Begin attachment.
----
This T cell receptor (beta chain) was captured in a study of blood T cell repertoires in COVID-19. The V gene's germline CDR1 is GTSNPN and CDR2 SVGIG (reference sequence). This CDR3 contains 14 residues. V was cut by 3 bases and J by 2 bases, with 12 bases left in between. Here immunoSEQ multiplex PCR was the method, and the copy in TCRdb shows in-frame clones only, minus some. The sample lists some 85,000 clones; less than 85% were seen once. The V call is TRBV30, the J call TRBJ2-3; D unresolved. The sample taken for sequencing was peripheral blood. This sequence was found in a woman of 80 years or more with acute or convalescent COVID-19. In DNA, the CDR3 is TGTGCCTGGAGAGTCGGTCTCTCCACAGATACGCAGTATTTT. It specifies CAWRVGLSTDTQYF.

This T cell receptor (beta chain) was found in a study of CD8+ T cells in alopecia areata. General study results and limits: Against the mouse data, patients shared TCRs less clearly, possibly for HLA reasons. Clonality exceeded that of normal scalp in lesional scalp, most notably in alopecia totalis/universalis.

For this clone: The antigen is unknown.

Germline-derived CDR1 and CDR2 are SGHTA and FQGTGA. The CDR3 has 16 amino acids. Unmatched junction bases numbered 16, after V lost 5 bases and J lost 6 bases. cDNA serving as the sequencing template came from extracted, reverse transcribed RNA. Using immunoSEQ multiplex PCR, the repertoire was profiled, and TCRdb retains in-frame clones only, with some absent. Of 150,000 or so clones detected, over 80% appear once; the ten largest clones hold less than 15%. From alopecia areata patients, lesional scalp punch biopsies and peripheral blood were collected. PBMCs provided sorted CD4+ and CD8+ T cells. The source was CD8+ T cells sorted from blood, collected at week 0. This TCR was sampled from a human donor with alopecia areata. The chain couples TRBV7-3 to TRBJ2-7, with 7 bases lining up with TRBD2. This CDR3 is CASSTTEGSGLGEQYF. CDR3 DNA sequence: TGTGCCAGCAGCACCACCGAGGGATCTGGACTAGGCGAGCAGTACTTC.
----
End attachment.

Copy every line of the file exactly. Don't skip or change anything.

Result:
This T cell receptor (beta chain) was captured in a study of blood T cell repertoires in COVID-19. The V gene's germline CDR1 is GTSNPN and CDR2 SVGIG (reference sequence). This CDR3 contains 14 residues. V was cut by 3 bases and J by 2 bases, with 12 bases left in between. Here immunoSEQ multiplex PCR was the method, and the copy in TCRdb shows in-frame clones only, minus some. The sample lists some 85,000 clones; less than 85% were seen once. The V call is TRBV30, the J call TRBJ2-3; D unresolved. The sample taken for sequencing was peripheral blood. This sequence was found in a woman of 80 years or more with acute or convalescent COVID-19. In DNA, the CDR3 is TGTGCCTGGAGAGTCGGTCTCTCCACAGATACGCAGTATTTT. It specifies CAWRVGLSTDTQYF.

This T cell receptor (beta chain) was found in a study of CD8+ T cells in alopecia areata. General study results and limits: Against the mouse data, patients shared TCRs less clearly, possibly for HLA reasons. Clonality exceeded that of normal scalp in lesional scalp, most notably in alopecia totalis/universalis.

For this clone: The antigen is unknown.

Germline-derived CDR1 and CDR2 are SGHTA and FQGTGA. The CDR3 has 16 amino acids. Unmatched junction bases numbered 16, after V lost 5 bases and J lost 6 bases. cDNA serving as the sequencing template came from extracted, reverse transcribed RNA. Using immunoSEQ multiplex PCR, the repertoire was profiled, and TCRdb retains in-frame clones only, with some absent. Of 150,000 or so clones detected, over 80% appear once; the ten largest clones hold less than 15%. From alopecia areata patients, lesional scalp punch biopsies and peripheral blood were collected. PBMCs provided sorted CD4+ and CD8+ T cells. The source was CD8+ T cells sorted from blood, collected at week 0. This TCR was sampled from a human donor with alopecia areata. The chain couples TRBV7-3 to TRBJ2-7, with 7 bases lining up with TRBD2. This CDR3 is CASSTTEGSGLGEQYF. CDR3 DNA sequence: TGTGCCAGCAGCACCACCGAGGGATCTGGACTAGGCGAGCAGTACTTC.